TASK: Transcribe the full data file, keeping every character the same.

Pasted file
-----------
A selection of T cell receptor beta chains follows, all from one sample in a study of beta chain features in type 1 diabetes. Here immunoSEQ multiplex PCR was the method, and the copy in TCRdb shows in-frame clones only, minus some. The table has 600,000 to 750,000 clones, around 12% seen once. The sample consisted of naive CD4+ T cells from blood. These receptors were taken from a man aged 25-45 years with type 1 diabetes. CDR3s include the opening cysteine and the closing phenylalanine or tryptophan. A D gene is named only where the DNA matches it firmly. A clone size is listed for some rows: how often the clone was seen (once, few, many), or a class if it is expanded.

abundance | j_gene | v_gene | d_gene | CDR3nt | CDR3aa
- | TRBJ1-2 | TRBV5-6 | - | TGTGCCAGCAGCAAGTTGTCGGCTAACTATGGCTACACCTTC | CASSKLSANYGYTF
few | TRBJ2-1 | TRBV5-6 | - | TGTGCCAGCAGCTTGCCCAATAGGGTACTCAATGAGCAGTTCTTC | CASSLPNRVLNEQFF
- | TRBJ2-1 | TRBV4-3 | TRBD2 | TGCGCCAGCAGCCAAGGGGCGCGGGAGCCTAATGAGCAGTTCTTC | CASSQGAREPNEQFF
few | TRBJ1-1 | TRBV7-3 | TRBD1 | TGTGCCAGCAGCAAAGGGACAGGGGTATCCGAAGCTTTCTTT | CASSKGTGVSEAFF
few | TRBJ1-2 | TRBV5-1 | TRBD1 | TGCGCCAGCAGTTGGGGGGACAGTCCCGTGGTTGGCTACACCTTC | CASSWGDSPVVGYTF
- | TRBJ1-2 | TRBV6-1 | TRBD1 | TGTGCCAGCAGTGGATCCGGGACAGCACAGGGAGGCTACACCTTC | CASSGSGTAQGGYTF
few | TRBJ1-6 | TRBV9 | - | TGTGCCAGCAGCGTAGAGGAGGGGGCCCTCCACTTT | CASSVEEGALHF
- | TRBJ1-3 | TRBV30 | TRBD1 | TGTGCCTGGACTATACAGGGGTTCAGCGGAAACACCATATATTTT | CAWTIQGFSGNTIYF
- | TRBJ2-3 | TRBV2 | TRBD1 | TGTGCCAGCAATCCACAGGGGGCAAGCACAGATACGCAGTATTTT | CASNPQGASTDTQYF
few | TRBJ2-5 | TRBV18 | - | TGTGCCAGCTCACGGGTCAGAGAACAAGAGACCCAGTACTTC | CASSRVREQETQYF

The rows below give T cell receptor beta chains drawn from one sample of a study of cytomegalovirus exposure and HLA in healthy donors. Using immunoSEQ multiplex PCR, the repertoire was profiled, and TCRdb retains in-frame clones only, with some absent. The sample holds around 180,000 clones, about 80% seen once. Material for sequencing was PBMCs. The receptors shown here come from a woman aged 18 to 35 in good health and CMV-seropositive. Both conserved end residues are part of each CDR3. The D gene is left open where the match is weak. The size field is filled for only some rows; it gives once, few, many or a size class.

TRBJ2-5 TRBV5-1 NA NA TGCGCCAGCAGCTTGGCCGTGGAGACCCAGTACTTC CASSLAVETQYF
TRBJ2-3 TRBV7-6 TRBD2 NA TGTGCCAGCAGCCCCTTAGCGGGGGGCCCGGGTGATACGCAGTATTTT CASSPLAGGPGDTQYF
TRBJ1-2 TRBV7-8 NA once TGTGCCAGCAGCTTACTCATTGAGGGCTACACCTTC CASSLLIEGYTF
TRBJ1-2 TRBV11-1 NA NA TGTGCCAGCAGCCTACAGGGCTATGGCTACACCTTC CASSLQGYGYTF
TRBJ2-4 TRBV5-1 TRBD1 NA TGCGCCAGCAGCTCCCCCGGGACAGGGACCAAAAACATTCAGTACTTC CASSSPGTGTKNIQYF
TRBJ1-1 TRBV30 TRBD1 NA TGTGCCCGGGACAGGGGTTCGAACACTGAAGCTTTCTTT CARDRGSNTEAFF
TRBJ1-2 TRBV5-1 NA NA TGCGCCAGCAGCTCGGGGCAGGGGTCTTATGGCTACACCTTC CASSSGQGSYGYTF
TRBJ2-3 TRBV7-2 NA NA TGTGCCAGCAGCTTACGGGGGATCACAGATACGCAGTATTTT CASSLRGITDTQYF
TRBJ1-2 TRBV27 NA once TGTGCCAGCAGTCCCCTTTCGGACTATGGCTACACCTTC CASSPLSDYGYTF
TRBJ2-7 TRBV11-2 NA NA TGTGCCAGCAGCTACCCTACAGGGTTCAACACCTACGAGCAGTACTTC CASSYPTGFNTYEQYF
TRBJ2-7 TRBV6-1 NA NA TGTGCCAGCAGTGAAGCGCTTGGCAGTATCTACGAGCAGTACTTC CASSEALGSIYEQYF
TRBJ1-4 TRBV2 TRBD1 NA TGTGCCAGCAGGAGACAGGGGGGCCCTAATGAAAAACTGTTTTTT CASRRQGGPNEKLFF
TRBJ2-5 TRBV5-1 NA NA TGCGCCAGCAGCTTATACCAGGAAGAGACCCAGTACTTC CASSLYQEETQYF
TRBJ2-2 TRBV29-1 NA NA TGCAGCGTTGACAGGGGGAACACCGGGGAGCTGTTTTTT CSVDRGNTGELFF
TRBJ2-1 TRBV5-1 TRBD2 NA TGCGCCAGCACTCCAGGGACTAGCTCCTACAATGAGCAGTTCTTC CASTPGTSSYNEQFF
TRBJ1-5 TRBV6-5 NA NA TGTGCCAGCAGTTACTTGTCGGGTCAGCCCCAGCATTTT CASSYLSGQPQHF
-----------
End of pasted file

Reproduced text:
A selection of T cell receptor beta chains follows, all from one sample in a study of beta chain features in type 1 diabetes. Here immunoSEQ multiplex PCR was the method, and the copy in TCRdb shows in-frame clones only, minus some. The table has 600,000 to 750,000 clones, around 12% seen once. The sample consisted of naive CD4+ T cells from blood. These receptors were taken from a man aged 25-45 years with type 1 diabetes. CDR3s include the opening cysteine and the closing phenylalanine or tryptophan. A D gene is named only where the DNA matches it firmly. A clone size is listed for some rows: how often the clone was seen (once, few, many), or a class if it is expanded.

abundance | j_gene | v_gene | d_gene | CDR3nt | CDR3aa
- | TRBJ1-2 | TRBV5-6 | - | TGTGCCAGCAGCAAGTTGTCGGCTAACTATGGCTACACCTTC | CASSKLSANYGYTF
few | TRBJ2-1 | TRBV5-6 | - | TGTGCCAGCAGCTTGCCCAATAGGGTACTCAATGAGCAGTTCTTC | CASSLPNRVLNEQFF
- | TRBJ2-1 | TRBV4-3 | TRBD2 | TGCGCCAGCAGCCAAGGGGCGCGGGAGCCTAATGAGCAGTTCTTC | CASSQGAREPNEQFF
few | TRBJ1-1 | TRBV7-3 | TRBD1 | TGTGCCAGCAGCAAAGGGACAGGGGTATCCGAAGCTTTCTTT | CASSKGTGVSEAFF
few | TRBJ1-2 | TRBV5-1 | TRBD1 | TGCGCCAGCAGTTGGGGGGACAGTCCCGTGGTTGGCTACACCTTC | CASSWGDSPVVGYTF
- | TRBJ1-2 | TRBV6-1 | TRBD1 | TGTGCCAGCAGTGGATCCGGGACAGCACAGGGAGGCTACACCTTC | CASSGSGTAQGGYTF
few | TRBJ1-6 | TRBV9 | - | TGTGCCAGCAGCGTAGAGGAGGGGGCCCTCCACTTT | CASSVEEGALHF
- | TRBJ1-3 | TRBV30 | TRBD1 | TGTGCCTGGACTATACAGGGGTTCAGCGGAAACACCATATATTTT | CAWTIQGFSGNTIYF
- | TRBJ2-3 | TRBV2 | TRBD1 | TGTGCCAGCAATCCACAGGGGGCAAGCACAGATACGCAGTATTTT | CASNPQGASTDTQYF
few | TRBJ2-5 | TRBV18 | - | TGTGCCAGCTCACGGGTCAGAGAACAAGAGACCCAGTACTTC | CASSRVREQETQYF

The rows below give T cell receptor beta chains drawn from one sample of a study of cytomegalovirus exposure and HLA in healthy donors. Using immunoSEQ multiplex PCR, the repertoire was profiled, and TCRdb retains in-frame clones only, with some absent. The sample holds around 180,000 clones, about 80% seen once. Material for sequencing was PBMCs. The receptors shown here come from a woman aged 18 to 35 in good health and CMV-seropositive. Both conserved end residues are part of each CDR3. The D gene is left open where the match is weak. The size field is filled for only some rows; it gives once, few, many or a size class.

TRBJ2-5 TRBV5-1 NA NA TGCGCCAGCAGCTTGGCCGTGGAGACCCAGTACTTC CASSLAVETQYF
TRBJ2-3 TRBV7-6 TRBD2 NA TGTGCCAGCAGCCCCTTAGCGGGGGGCCCGGGTGATACGCAGTATTTT CASSPLAGGPGDTQYF
TRBJ1-2 TRBV7-8 NA once TGTGCCAGCAGCTTACTCATTGAGGGCTACACCTTC CASSLLIEGYTF
TRBJ1-2 TRBV11-1 NA NA TGTGCCAGCAGCCTACAGGGCTATGGCTACACCTTC CASSLQGYGYTF
TRBJ2-4 TRBV5-1 TRBD1 NA TGCGCCAGCAGCTCCCCCGGGACAGGGACCAAAAACATTCAGTACTTC CASSSPGTGTKNIQYF
TRBJ1-1 TRBV30 TRBD1 NA TGTGCCCGGGACAGGGGTTCGAACACTGAAGCTTTCTTT CARDRGSNTEAFF
TRBJ1-2 TRBV5-1 NA NA TGCGCCAGCAGCTCGGGGCAGGGGTCTTATGGCTACACCTTC CASSSGQGSYGYTF
TRBJ2-3 TRBV7-2 NA NA TGTGCCAGCAGCTTACGGGGGATCACAGATACGCAGTATTTT CASSLRGITDTQYF
TRBJ1-2 TRBV27 NA once TGTGCCAGCAGTCCCCTTTCGGACTATGGCTACACCTTC CASSPLSDYGYTF
TRBJ2-7 TRBV11-2 NA NA TGTGCCAGCAGCTACCCTACAGGGTTCAACACCTACGAGCAGTACTTC CASSYPTGFNTYEQYF
TRBJ2-7 TRBV6-1 NA NA TGTGCCAGCAGTGAAGCGCTTGGCAGTATCTACGAGCAGTACTTC CASSEALGSIYEQYF
TRBJ1-4 TRBV2 TRBD1 NA TGTGCCAGCAGGAGACAGGGGGGCCCTAATGAAAAACTGTTTTTT CASRRQGGPNEKLFF
TRBJ2-5 TRBV5-1 NA NA TGCGCCAGCAGCTTATACCAGGAAGAGACCCAGTACTTC CASSLYQEETQYF
TRBJ2-2 TRBV29-1 NA NA TGCAGCGTTGACAGGGGGAACACCGGGGAGCTGTTTTTT CSVDRGNTGELFF
TRBJ2-1 TRBV5-1 TRBD2 NA TGCGCCAGCACTCCAGGGACTAGCTCCTACAATGAGCAGTTCTTC CASTPGTSSYNEQFF
TRBJ1-5 TRBV6-5 NA NA TGTGCCAGCAGTTACTTGTCGGGTCAGCCCCAGCATTTT CASSYLSGQPQHF